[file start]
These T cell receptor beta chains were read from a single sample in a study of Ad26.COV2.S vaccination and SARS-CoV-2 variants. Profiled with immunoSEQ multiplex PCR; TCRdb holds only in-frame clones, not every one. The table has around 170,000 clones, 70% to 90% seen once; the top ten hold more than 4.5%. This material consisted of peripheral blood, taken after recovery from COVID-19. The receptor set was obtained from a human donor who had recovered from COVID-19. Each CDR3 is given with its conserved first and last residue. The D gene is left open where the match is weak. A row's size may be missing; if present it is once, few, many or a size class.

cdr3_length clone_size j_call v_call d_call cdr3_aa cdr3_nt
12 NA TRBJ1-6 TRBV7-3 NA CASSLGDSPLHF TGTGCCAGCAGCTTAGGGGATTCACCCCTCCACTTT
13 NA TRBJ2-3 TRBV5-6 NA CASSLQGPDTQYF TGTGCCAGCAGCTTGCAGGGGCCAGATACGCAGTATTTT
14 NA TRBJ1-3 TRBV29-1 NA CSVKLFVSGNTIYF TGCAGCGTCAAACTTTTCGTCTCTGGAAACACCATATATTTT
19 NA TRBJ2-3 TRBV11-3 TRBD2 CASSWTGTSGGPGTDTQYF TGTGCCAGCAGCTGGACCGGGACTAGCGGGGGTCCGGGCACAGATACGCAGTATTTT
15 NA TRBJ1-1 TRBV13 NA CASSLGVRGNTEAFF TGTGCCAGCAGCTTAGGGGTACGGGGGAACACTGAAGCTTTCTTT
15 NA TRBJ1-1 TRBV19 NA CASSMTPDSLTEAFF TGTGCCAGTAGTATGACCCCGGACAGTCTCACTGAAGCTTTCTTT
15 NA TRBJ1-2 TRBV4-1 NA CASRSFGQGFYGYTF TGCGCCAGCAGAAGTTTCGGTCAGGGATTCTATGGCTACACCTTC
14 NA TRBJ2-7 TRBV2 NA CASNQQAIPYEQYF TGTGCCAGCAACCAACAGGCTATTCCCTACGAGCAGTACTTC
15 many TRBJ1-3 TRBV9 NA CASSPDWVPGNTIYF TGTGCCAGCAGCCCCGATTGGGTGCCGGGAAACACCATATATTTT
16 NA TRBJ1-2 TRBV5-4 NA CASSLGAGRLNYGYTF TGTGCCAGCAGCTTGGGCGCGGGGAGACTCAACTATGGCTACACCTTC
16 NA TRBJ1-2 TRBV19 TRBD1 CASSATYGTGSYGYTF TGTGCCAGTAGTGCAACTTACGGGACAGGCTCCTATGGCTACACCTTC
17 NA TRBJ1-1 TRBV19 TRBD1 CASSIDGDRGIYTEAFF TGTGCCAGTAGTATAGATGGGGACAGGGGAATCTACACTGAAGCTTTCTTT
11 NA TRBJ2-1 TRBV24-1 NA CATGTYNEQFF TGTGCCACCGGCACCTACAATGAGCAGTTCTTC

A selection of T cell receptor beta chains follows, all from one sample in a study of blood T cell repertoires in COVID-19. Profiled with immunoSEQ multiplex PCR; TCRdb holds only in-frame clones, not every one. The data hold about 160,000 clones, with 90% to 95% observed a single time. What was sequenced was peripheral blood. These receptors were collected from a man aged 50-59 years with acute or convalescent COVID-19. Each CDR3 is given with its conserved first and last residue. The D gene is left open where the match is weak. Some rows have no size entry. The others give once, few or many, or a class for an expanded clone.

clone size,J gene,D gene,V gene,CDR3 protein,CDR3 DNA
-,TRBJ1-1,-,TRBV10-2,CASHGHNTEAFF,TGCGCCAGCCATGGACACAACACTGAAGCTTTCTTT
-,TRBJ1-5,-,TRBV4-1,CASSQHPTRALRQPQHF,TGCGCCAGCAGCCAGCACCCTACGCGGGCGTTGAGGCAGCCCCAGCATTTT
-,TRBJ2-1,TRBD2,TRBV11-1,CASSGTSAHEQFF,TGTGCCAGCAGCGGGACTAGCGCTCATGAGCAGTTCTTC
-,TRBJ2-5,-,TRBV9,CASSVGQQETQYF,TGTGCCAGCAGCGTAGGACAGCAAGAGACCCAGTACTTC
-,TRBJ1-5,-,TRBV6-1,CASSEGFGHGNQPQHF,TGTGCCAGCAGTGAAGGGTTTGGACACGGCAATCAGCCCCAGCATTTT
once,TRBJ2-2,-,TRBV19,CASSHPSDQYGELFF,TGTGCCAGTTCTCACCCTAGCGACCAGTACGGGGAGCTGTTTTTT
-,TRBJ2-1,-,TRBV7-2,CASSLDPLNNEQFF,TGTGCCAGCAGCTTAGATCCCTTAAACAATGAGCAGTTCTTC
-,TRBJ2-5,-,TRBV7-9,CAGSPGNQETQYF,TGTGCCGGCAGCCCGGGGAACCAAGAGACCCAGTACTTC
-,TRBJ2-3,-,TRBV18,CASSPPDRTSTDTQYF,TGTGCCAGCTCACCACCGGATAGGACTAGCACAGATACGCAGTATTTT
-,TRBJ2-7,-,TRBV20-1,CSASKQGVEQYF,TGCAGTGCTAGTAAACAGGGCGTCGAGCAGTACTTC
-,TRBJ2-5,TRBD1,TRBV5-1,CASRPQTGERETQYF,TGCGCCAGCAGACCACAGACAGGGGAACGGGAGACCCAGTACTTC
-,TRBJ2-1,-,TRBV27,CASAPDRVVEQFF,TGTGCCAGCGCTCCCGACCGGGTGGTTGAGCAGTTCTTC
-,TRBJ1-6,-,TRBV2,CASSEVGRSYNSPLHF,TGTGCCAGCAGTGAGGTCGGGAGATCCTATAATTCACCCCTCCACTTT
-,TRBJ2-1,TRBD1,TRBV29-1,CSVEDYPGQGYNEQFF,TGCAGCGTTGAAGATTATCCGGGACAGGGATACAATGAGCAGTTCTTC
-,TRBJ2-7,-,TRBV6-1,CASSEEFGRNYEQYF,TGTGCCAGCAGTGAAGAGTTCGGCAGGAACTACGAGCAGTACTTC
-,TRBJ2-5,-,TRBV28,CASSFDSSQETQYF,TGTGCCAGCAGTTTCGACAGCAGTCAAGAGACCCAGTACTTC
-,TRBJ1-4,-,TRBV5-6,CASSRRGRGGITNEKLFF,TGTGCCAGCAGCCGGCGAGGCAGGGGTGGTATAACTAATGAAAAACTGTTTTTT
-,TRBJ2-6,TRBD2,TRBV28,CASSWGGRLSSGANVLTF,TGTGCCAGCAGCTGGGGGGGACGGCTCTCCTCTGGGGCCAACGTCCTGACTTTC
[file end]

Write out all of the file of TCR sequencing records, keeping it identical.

These T cell receptor beta chains were read from a single sample in a study of Ad26.COV2.S vaccination and SARS-CoV-2 variants. Profiled with immunoSEQ multiplex PCR; TCRdb holds only in-frame clones, not every one. The table has around 170,000 clones, 70% to 90% seen once; the top ten hold more than 4.5%. This material consisted of peripheral blood, taken after recovery from COVID-19. The receptor set was obtained from a human donor who had recovered from COVID-19. Each CDR3 is given with its conserved first and last residue. The D gene is left open where the match is weak. A row's size may be missing; if present it is once, few, many or a size class.

cdr3_length clone_size j_call v_call d_call cdr3_aa cdr3_nt
12 NA TRBJ1-6 TRBV7-3 NA CASSLGDSPLHF TGTGCCAGCAGCTTAGGGGATTCACCCCTCCACTTT
13 NA TRBJ2-3 TRBV5-6 NA CASSLQGPDTQYF TGTGCCAGCAGCTTGCAGGGGCCAGATACGCAGTATTTT
14 NA TRBJ1-3 TRBV29-1 NA CSVKLFVSGNTIYF TGCAGCGTCAAACTTTTCGTCTCTGGAAACACCATATATTTT
19 NA TRBJ2-3 TRBV11-3 TRBD2 CASSWTGTSGGPGTDTQYF TGTGCCAGCAGCTGGACCGGGACTAGCGGGGGTCCGGGCACAGATACGCAGTATTTT
15 NA TRBJ1-1 TRBV13 NA CASSLGVRGNTEAFF TGTGCCAGCAGCTTAGGGGTACGGGGGAACACTGAAGCTTTCTTT
15 NA TRBJ1-1 TRBV19 NA CASSMTPDSLTEAFF TGTGCCAGTAGTATGACCCCGGACAGTCTCACTGAAGCTTTCTTT
15 NA TRBJ1-2 TRBV4-1 NA CASRSFGQGFYGYTF TGCGCCAGCAGAAGTTTCGGTCAGGGATTCTATGGCTACACCTTC
14 NA TRBJ2-7 TRBV2 NA CASNQQAIPYEQYF TGTGCCAGCAACCAACAGGCTATTCCCTACGAGCAGTACTTC
15 many TRBJ1-3 TRBV9 NA CASSPDWVPGNTIYF TGTGCCAGCAGCCCCGATTGGGTGCCGGGAAACACCATATATTTT
16 NA TRBJ1-2 TRBV5-4 NA CASSLGAGRLNYGYTF TGTGCCAGCAGCTTGGGCGCGGGGAGACTCAACTATGGCTACACCTTC
16 NA TRBJ1-2 TRBV19 TRBD1 CASSATYGTGSYGYTF TGTGCCAGTAGTGCAACTTACGGGACAGGCTCCTATGGCTACACCTTC
17 NA TRBJ1-1 TRBV19 TRBD1 CASSIDGDRGIYTEAFF TGTGCCAGTAGTATAGATGGGGACAGGGGAATCTACACTGAAGCTTTCTTT
11 NA TRBJ2-1 TRBV24-1 NA CATGTYNEQFF TGTGCCACCGGCACCTACAATGAGCAGTTCTTC

A selection of T cell receptor beta chains follows, all from one sample in a study of blood T cell repertoires in COVID-19. Profiled with immunoSEQ multiplex PCR; TCRdb holds only in-frame clones, not every one. The data hold about 160,000 clones, with 90% to 95% observed a single time. What was sequenced was peripheral blood. These receptors were collected from a man aged 50-59 years with acute or convalescent COVID-19. Each CDR3 is given with its conserved first and last residue. The D gene is left open where the match is weak. Some rows have no size entry. The others give once, few or many, or a class for an expanded clone.

clone size,J gene,D gene,V gene,CDR3 protein,CDR3 DNA
-,TRBJ1-1,-,TRBV10-2,CASHGHNTEAFF,TGCGCCAGCCATGGACACAACACTGAAGCTTTCTTT
-,TRBJ1-5,-,TRBV4-1,CASSQHPTRALRQPQHF,TGCGCCAGCAGCCAGCACCCTACGCGGGCGTTGAGGCAGCCCCAGCATTTT
-,TRBJ2-1,TRBD2,TRBV11-1,CASSGTSAHEQFF,TGTGCCAGCAGCGGGACTAGCGCTCATGAGCAGTTCTTC
-,TRBJ2-5,-,TRBV9,CASSVGQQETQYF,TGTGCCAGCAGCGTAGGACAGCAAGAGACCCAGTACTTC
-,TRBJ1-5,-,TRBV6-1,CASSEGFGHGNQPQHF,TGTGCCAGCAGTGAAGGGTTTGGACACGGCAATCAGCCCCAGCATTTT
once,TRBJ2-2,-,TRBV19,CASSHPSDQYGELFF,TGTGCCAGTTCTCACCCTAGCGACCAGTACGGGGAGCTGTTTTTT
-,TRBJ2-1,-,TRBV7-2,CASSLDPLNNEQFF,TGTGCCAGCAGCTTAGATCCCTTAAACAATGAGCAGTTCTTC
-,TRBJ2-5,-,TRBV7-9,CAGSPGNQETQYF,TGTGCCGGCAGCCCGGGGAACCAAGAGACCCAGTACTTC
-,TRBJ2-3,-,TRBV18,CASSPPDRTSTDTQYF,TGTGCCAGCTCACCACCGGATAGGACTAGCACAGATACGCAGTATTTT
-,TRBJ2-7,-,TRBV20-1,CSASKQGVEQYF,TGCAGTGCTAGTAAACAGGGCGTCGAGCAGTACTTC
-,TRBJ2-5,TRBD1,TRBV5-1,CASRPQTGERETQYF,TGCGCCAGCAGACCACAGACAGGGGAACGGGAGACCCAGTACTTC
-,TRBJ2-1,-,TRBV27,CASAPDRVVEQFF,TGTGCCAGCGCTCCCGACCGGGTGGTTGAGCAGTTCTTC
-,TRBJ1-6,-,TRBV2,CASSEVGRSYNSPLHF,TGTGCCAGCAGTGAGGTCGGGAGATCCTATAATTCACCCCTCCACTTT
-,TRBJ2-1,TRBD1,TRBV29-1,CSVEDYPGQGYNEQFF,TGCAGCGTTGAAGATTATCCGGGACAGGGATACAATGAGCAGTTCTTC
-,TRBJ2-7,-,TRBV6-1,CASSEEFGRNYEQYF,TGTGCCAGCAGTGAAGAGTTCGGCAGGAACTACGAGCAGTACTTC
-,TRBJ2-5,-,TRBV28,CASSFDSSQETQYF,TGTGCCAGCAGTTTCGACAGCAGTCAAGAGACCCAGTACTTC
-,TRBJ1-4,-,TRBV5-6,CASSRRGRGGITNEKLFF,TGTGCCAGCAGCCGGCGAGGCAGGGGTGGTATAACTAATGAAAAACTGTTTTTT
-,TRBJ2-6,TRBD2,TRBV28,CASSWGGRLSSGANVLTF,TGTGCCAGCAGCTGGGGGGGACGGCTCTCCTCTGGGGCCAACGTCCTGACTTTC